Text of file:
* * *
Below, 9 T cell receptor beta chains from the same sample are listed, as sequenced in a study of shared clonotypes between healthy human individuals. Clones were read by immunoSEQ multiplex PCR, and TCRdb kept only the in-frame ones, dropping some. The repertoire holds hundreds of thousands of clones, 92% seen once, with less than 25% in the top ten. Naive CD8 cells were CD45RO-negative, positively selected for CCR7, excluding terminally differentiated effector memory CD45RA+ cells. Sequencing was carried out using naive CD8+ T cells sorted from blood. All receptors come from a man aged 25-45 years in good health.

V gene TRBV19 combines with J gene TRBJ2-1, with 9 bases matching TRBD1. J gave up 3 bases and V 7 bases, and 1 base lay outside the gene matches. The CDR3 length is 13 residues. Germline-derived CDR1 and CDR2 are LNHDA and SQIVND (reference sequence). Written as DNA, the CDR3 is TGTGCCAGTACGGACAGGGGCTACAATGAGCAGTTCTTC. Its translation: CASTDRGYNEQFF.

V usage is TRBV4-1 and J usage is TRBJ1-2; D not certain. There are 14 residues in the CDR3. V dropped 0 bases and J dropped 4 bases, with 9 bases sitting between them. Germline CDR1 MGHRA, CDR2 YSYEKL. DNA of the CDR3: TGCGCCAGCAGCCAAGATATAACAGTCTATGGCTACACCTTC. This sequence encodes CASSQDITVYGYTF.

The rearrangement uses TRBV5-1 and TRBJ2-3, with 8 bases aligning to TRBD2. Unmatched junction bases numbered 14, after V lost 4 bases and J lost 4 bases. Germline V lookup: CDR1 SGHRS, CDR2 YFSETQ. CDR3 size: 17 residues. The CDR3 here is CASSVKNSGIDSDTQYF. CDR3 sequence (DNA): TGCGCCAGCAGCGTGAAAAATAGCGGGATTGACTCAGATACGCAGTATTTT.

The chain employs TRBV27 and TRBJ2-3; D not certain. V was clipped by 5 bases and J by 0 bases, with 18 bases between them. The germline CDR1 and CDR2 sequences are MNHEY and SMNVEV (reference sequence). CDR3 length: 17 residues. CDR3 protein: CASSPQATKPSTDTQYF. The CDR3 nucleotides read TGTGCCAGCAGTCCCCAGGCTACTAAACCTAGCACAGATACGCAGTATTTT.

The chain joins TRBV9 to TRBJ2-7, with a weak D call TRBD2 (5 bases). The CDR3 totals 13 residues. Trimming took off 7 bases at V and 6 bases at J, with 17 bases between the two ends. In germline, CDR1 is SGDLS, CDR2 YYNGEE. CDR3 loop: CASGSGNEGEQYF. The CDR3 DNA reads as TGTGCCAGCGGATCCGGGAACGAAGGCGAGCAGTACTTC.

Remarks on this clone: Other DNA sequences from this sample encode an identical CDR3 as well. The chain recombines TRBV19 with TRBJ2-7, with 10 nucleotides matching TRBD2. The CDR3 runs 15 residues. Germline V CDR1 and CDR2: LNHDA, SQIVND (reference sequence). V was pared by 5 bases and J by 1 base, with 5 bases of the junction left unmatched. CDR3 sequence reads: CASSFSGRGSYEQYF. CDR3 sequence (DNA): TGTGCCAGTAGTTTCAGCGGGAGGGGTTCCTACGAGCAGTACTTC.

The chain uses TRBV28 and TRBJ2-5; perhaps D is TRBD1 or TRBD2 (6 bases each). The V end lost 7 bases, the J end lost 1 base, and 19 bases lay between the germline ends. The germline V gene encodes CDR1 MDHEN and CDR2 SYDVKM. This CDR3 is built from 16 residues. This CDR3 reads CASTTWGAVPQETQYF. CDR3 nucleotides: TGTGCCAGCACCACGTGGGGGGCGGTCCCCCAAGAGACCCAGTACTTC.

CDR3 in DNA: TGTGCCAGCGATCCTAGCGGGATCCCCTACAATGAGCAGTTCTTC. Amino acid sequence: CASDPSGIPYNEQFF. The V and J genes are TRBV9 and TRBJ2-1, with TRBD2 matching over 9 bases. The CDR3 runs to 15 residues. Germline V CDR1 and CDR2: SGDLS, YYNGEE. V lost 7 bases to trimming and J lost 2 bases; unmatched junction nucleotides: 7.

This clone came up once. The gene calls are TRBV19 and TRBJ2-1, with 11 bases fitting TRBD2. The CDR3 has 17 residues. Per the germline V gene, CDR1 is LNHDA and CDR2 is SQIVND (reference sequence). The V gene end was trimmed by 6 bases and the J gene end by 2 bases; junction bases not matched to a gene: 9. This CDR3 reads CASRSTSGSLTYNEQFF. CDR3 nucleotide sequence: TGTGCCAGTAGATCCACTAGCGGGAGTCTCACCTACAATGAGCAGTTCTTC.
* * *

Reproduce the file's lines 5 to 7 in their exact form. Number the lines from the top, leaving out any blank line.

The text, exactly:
The chain employs TRBV27 and TRBJ2-3; D not certain. V was clipped by 5 bases and J by 0 bases, with 18 bases between them. The germline CDR1 and CDR2 sequences are MNHEY and SMNVEV (reference sequence). CDR3 length: 17 residues. CDR3 protein: CASSPQATKPSTDTQYF. The CDR3 nucleotides read TGTGCCAGCAGTCCCCAGGCTACTAAACCTAGCACAGATACGCAGTATTTT.

The chain joins TRBV9 to TRBJ2-7, with a weak D call TRBD2 (5 bases). The CDR3 totals 13 residues. Trimming took off 7 bases at V and 6 bases at J, with 17 bases between the two ends. In germline, CDR1 is SGDLS, CDR2 YYNGEE. CDR3 loop: CASGSGNEGEQYF. The CDR3 DNA reads as TGTGCCAGCGGATCCGGGAACGAAGGCGAGCAGTACTTC.

Remarks on this clone: Other DNA sequences from this sample encode an identical CDR3 as well. The chain recombines TRBV19 with TRBJ2-7, with 10 nucleotides matching TRBD2. The CDR3 runs 15 residues. Germline V CDR1 and CDR2: LNHDA, SQIVND (reference sequence). V was pared by 5 bases and J by 1 base, with 5 bases of the junction left unmatched. CDR3 sequence reads: CASSFSGRGSYEQYF. CDR3 sequence (DNA): TGTGCCAGTAGTTTCAGCGGGAGGGGTTCCTACGAGCAGTACTTC.